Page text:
Henry Adams was a Louisiana leader who advocated the emigration of southern freed blacks to Liberia after emancipation. Born a slave in Newton County, Georgia on March 16, 1843, Henry Adams was originally born as Henry Houston but changed his name at the age of seven. His enslaved family was relocated to Louisiana in 1850 and lived there until 1861.
Adams married a woman named Malinda during his enslavement and the couple had four children. Unlike most enslaved people, Adams and his wife were able to acquire property during the Civil War.
After the war Adams moved to DeSoto Parish in Louisiana where he started a successful peddling business. Adams eventually became a merchant but in 1866 at the age of 23 he enlisted in the U.S. Army. Adams was discharged in September 1869 after rising to the rank of quartermaster sergeant. Adams learned to read and write in the Army, providing him a measure of self-confidence that encouraged his leadership of other ex-slaves once he returned to civilian life.
In 1870 Adams organized black Louisiana veterans in the Shreveport area into a group known as “the Committee.” Numbering about 500 men -- including 150 who traveled across northwest Louisiana working with Republican politicians and encouraged black men to vote -- the Committee worked for full political rights for African Americans. Adams lost jobs because of his involvment with the organization but he continued to press for political reforms.
In the summer of 1874, the Louisiana Governor William Pitt Kellogg, a Republican, and the Committee made a request for federal troops to intervene in areas of northwest Louisiana where the White League, a terrorist organization, had taken control. President Ulysses S. Grant responded by sending the U.S. Seventh Cavalry to Shreveport. While the Seventh Cavalry operated in Shreveport, Adams gained employment as an undercover scout in 1875.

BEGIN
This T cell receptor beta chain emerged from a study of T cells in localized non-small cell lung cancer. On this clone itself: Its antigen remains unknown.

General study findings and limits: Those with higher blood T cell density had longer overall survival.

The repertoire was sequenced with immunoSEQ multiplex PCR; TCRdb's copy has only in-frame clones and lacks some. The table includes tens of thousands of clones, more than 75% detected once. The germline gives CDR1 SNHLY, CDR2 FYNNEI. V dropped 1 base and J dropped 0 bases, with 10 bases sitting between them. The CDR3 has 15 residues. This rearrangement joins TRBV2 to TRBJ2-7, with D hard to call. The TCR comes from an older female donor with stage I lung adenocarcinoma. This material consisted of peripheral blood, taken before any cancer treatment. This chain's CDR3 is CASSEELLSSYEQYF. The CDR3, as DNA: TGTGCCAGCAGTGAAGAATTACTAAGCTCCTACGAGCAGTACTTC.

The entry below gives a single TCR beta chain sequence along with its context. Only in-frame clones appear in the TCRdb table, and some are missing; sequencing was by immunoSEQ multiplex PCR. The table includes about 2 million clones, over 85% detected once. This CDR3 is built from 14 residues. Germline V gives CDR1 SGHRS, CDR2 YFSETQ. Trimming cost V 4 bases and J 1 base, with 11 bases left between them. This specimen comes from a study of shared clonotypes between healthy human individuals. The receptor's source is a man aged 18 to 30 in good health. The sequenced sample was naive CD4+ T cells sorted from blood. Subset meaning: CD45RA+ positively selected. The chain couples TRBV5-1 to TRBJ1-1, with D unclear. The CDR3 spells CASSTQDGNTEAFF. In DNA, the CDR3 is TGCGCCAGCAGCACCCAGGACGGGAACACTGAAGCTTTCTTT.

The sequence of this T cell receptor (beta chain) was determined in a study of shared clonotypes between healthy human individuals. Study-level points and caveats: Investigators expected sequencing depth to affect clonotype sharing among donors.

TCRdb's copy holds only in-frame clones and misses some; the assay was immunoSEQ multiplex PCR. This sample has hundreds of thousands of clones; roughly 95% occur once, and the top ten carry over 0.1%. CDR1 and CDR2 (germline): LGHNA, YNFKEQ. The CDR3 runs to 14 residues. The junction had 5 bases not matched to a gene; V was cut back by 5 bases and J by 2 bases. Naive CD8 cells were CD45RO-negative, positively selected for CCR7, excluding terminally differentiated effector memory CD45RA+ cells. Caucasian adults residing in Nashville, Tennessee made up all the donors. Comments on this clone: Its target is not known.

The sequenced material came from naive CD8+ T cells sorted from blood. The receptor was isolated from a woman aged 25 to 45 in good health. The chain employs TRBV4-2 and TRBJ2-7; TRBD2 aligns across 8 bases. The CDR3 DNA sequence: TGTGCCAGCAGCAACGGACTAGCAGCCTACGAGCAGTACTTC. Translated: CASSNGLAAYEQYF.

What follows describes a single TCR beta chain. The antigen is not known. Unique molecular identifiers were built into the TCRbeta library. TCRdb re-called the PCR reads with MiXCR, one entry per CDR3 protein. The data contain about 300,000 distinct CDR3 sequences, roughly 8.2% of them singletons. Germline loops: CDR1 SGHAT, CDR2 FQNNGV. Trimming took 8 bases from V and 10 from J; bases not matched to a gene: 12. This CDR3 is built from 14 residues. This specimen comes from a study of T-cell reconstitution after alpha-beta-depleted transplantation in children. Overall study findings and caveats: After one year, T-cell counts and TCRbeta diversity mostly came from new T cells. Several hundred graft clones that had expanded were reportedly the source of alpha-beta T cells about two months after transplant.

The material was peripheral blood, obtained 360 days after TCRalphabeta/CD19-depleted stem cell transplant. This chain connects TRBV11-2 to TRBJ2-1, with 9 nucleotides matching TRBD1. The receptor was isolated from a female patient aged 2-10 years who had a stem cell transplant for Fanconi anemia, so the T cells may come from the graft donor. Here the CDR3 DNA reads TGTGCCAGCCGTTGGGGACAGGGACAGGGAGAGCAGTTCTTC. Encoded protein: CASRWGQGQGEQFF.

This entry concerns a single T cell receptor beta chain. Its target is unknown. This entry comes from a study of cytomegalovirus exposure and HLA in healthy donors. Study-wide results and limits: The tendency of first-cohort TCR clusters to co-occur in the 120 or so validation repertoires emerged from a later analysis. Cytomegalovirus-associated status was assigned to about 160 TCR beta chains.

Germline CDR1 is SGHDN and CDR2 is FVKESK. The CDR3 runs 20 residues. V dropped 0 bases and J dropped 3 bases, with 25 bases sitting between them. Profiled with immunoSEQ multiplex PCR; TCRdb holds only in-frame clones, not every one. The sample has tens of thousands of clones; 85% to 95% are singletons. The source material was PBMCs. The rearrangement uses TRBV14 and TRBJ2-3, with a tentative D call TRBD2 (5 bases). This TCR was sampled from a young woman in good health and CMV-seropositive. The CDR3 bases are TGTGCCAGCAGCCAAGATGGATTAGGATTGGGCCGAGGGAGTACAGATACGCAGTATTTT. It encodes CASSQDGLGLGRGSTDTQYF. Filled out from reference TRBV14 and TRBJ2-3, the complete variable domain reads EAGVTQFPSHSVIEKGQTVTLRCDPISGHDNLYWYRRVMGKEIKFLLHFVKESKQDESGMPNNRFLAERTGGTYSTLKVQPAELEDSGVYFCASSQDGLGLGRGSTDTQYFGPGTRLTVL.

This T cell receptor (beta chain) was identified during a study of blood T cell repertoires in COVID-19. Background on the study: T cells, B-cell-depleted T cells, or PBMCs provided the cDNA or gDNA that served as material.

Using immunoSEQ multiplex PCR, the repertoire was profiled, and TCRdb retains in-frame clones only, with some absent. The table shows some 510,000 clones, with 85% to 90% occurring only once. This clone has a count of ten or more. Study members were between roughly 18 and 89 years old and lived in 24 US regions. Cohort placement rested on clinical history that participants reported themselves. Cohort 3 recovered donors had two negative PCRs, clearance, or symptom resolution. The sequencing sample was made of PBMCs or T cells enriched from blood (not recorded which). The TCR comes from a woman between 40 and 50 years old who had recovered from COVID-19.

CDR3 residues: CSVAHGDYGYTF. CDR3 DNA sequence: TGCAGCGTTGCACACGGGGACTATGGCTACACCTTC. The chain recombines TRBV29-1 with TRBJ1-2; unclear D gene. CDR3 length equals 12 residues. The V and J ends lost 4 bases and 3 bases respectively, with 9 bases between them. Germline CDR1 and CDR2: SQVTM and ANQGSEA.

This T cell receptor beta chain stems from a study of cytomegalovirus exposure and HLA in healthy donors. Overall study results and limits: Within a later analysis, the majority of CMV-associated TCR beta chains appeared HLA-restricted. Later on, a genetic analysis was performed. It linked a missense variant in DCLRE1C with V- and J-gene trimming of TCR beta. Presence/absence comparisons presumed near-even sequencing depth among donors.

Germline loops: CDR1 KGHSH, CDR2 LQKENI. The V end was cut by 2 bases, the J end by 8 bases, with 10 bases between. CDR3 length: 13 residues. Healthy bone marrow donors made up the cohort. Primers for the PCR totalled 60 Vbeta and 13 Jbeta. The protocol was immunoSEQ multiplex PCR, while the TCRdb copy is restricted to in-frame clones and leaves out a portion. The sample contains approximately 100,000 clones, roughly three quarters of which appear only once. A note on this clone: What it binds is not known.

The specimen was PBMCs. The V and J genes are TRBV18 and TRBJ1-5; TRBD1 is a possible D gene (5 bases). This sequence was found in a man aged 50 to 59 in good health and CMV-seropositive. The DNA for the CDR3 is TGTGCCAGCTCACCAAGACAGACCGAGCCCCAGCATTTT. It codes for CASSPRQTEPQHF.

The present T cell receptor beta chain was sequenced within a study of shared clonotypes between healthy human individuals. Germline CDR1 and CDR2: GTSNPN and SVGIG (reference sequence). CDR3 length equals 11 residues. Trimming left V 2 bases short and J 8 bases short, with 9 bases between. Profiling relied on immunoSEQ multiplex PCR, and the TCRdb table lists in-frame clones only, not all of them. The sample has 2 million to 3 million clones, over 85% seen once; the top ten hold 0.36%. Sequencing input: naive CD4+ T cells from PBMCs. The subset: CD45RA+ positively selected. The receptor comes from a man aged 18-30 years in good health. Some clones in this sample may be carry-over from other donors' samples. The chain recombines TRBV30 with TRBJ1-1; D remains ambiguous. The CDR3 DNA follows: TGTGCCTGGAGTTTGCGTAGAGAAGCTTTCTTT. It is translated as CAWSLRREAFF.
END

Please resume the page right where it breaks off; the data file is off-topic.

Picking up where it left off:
During this period Adams also traveled to New Orleans to meet with black delegates who advocated emigration from the United States to Liberia. These leaders, who called themselves the Colonization Council, were convinced that African Americans would never have full citizenship rights. Persuaded by their ideas, Adams joined the organization.
The end of Reconstruction in Louisiana, following the Presidential Election compromise of 1876, brought the Democrats back into power in the state. It also presented the Colonization Council with a new political environment that made their goals more attractive to Louisiana blacks.
In 1877, during one of the Council’s meetings, Adams made his first public speech advocating the emigration of African Americans from the South. The Colonization Council then drew up a petition and circulated it at their subsequent meetings. According to Adams, over 98,000 men, women, and children signed the petitions. In September 1877, Adams sent the petition to President Hayes, but was denied federal funds to help the migration. Support for the movement began to wane as members of the Colonization Council lost interest, fell into deeper poverty, and returned to their farming jobs.
In the Spring of 1879 the Kansas Exodus swept across Louisiana and Mississippi. Adams quickly shifted the focus of the Colonization Council to Kansas and encouraged blacks to migrate there. Adams never visted Kansas. However, in 1880 he traveled to Washington, D.C. to give testimony before a U.S. Senate Committee on the migration and continuing emigration sentiment, both of which he blamed on anti-black terror in the South.
Henry Adams dropped out of sight in 1884. The efforts of Adams and the Colonization Council were not unrewarded. Over the next three decades, more than 11,000 southern blacks settled in Liberia. It is unclear if Henry Adams was among them.
Henry Adams Testimony, Senate Report 693, 46th Cong., 2nd Sess., part 2, pp. 101-111; Steven Hahn, A Nation Under Our Feet: Black Political Struggles in the Rural South, from Slavery to the Great Migration (Harvard University Press, 2003); Neil Irvin Painter, Exodusters: Black Migration to Kansas After Reconstruction (New York, London: W.W. Norton & Company, 1992).
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